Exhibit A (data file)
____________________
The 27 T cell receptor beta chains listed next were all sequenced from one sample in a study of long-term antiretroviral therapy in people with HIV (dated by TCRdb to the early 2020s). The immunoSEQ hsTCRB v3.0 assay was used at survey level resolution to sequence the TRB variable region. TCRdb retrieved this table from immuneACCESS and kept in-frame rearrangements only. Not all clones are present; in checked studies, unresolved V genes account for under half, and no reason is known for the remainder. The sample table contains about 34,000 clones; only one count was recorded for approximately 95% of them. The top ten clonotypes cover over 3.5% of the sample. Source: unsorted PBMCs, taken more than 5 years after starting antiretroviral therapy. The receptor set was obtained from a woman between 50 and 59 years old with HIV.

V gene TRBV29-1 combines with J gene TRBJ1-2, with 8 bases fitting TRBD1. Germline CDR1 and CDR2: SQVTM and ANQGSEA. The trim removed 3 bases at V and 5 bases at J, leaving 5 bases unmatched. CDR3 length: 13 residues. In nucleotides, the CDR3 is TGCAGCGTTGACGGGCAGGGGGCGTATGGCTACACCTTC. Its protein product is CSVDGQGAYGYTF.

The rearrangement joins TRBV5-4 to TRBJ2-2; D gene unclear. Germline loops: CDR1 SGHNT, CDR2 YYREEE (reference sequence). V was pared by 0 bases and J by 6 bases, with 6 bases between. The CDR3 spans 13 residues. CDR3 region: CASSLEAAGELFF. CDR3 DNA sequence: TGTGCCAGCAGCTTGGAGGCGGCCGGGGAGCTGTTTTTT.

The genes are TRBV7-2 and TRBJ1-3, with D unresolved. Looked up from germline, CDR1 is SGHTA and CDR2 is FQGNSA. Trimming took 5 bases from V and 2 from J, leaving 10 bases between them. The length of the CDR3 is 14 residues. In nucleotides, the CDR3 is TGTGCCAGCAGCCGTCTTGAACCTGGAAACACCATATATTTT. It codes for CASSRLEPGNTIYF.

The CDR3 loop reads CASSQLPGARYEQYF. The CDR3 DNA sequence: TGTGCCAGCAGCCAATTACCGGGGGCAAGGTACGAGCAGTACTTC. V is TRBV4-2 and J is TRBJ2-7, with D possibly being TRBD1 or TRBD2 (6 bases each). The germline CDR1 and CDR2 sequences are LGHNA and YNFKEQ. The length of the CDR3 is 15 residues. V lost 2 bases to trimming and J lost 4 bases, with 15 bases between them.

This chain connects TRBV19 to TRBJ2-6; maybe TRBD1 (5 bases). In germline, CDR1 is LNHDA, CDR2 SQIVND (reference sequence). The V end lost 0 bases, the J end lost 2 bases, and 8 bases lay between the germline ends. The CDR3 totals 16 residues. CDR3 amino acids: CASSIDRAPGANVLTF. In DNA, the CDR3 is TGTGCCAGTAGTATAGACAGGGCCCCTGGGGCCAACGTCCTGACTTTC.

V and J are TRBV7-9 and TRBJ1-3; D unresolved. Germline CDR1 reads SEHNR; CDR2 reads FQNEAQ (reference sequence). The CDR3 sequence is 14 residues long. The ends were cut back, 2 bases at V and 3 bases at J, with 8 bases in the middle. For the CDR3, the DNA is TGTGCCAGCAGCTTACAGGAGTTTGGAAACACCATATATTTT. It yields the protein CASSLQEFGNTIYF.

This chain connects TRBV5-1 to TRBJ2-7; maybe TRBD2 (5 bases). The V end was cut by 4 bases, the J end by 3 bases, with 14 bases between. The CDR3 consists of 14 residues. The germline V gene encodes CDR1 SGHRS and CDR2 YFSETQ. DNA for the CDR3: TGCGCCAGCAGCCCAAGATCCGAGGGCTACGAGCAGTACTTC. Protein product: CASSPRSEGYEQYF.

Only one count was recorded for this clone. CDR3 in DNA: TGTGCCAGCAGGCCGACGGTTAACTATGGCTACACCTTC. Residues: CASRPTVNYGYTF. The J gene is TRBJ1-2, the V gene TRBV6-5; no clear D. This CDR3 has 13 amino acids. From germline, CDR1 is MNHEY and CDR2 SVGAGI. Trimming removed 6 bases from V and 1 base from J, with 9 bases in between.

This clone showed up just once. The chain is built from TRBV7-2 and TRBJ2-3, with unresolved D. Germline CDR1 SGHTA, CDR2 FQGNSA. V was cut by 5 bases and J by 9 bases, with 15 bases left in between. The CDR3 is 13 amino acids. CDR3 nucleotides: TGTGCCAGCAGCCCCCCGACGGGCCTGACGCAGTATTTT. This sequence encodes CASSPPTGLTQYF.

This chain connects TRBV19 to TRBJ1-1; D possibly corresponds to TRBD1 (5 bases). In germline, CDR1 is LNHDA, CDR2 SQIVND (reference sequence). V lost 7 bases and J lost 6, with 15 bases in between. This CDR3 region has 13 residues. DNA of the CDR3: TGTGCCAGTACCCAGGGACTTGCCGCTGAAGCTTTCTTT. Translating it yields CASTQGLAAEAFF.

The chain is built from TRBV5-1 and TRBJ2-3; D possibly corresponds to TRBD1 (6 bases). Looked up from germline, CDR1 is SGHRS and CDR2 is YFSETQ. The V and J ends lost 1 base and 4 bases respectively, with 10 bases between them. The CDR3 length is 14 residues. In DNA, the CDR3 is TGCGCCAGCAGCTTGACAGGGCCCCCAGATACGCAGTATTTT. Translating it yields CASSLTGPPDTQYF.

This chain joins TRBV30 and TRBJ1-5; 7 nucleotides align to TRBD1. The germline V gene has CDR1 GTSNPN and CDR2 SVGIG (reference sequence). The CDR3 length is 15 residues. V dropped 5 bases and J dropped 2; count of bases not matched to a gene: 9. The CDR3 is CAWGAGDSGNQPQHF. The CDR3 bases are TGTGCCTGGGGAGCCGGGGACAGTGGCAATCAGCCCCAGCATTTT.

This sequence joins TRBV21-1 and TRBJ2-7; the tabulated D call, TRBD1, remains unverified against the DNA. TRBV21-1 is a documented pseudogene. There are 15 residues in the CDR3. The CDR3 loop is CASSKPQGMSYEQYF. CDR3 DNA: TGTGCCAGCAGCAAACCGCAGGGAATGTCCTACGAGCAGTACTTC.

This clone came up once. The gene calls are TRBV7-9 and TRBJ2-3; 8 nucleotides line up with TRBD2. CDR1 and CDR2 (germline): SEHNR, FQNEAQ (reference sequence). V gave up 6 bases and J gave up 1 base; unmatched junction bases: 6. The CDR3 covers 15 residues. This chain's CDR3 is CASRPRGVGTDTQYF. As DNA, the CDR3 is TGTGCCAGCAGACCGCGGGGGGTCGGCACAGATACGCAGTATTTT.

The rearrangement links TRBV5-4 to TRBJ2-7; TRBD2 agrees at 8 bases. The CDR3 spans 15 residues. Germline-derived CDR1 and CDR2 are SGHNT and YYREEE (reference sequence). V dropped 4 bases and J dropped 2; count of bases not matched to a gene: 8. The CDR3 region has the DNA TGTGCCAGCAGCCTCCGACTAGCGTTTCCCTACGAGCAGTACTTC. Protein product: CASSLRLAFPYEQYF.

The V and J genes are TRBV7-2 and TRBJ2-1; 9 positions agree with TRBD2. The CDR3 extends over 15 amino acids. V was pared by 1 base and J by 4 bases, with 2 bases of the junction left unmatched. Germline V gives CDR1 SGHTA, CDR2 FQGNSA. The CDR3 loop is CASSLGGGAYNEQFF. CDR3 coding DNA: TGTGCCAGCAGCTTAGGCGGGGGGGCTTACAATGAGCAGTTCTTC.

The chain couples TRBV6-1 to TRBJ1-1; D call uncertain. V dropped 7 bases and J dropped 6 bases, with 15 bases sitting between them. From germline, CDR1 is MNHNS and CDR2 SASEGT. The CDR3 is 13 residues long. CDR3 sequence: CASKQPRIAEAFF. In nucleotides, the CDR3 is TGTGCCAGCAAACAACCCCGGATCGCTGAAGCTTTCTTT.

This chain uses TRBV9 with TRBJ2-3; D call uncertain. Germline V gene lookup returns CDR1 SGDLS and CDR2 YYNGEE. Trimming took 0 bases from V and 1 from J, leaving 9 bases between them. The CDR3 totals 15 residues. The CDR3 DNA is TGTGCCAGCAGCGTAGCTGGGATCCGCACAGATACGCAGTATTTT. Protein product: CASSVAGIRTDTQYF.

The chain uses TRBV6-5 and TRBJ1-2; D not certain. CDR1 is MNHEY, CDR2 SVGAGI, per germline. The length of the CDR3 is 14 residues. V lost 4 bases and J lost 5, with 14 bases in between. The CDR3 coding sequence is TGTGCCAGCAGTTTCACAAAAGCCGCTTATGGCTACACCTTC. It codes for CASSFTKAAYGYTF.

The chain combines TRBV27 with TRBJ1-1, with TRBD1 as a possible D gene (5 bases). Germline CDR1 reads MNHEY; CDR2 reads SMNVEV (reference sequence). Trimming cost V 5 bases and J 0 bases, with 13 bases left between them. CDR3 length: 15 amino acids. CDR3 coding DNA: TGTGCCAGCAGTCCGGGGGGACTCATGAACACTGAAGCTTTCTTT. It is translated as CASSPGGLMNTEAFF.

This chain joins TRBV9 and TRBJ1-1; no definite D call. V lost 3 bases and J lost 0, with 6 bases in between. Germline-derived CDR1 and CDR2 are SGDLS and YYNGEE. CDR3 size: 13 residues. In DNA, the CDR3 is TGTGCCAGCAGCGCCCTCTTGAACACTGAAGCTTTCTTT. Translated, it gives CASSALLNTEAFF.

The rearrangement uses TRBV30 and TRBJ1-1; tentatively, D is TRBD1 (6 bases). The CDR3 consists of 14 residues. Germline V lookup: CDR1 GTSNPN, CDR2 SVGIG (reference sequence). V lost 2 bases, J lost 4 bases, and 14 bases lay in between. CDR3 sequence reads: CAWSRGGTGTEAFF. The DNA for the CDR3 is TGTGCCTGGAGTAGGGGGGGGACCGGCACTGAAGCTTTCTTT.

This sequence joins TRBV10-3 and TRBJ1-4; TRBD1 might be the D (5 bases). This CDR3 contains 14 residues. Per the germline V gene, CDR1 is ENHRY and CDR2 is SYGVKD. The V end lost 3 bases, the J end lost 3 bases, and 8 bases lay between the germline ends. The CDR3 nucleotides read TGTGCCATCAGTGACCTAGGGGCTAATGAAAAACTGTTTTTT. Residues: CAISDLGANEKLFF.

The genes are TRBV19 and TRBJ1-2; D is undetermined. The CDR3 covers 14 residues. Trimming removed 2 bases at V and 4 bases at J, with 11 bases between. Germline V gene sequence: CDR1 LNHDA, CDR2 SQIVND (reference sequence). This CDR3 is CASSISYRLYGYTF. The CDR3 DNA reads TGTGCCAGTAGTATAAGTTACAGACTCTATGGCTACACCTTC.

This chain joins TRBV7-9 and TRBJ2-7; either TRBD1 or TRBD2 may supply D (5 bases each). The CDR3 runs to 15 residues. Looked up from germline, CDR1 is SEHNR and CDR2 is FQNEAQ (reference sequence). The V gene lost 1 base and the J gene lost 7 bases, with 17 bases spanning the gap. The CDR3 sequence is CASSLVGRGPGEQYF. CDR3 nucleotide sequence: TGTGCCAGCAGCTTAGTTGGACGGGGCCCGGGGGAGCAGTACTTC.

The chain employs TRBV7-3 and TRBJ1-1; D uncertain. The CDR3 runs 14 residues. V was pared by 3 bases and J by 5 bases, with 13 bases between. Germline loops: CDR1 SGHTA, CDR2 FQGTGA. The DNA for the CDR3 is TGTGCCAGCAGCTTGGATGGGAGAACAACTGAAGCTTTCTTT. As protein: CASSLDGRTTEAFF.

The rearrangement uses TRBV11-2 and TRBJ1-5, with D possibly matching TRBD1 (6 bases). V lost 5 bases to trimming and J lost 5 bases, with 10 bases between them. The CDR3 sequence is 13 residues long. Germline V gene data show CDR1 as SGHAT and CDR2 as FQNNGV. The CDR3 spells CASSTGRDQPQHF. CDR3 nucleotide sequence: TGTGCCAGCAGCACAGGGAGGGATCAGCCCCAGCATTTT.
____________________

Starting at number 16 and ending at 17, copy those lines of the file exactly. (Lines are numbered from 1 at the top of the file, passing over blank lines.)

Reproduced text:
The rearrangement links TRBV5-4 to TRBJ2-7; TRBD2 agrees at 8 bases. The CDR3 spans 15 residues. Germline-derived CDR1 and CDR2 are SGHNT and YYREEE (reference sequence). V dropped 4 bases and J dropped 2; count of bases not matched to a gene: 8. The CDR3 region has the DNA TGTGCCAGCAGCCTCCGACTAGCGTTTCCCTACGAGCAGTACTTC. Protein product: CASSLRLAFPYEQYF.

The V and J genes are TRBV7-2 and TRBJ2-1; 9 positions agree with TRBD2. The CDR3 extends over 15 amino acids. V was pared by 1 base and J by 4 bases, with 2 bases of the junction left unmatched. Germline V gives CDR1 SGHTA, CDR2 FQGNSA. The CDR3 loop is CASSLGGGAYNEQFF. CDR3 coding DNA: TGTGCCAGCAGCTTAGGCGGGGGGGCTTACAATGAGCAGTTCTTC.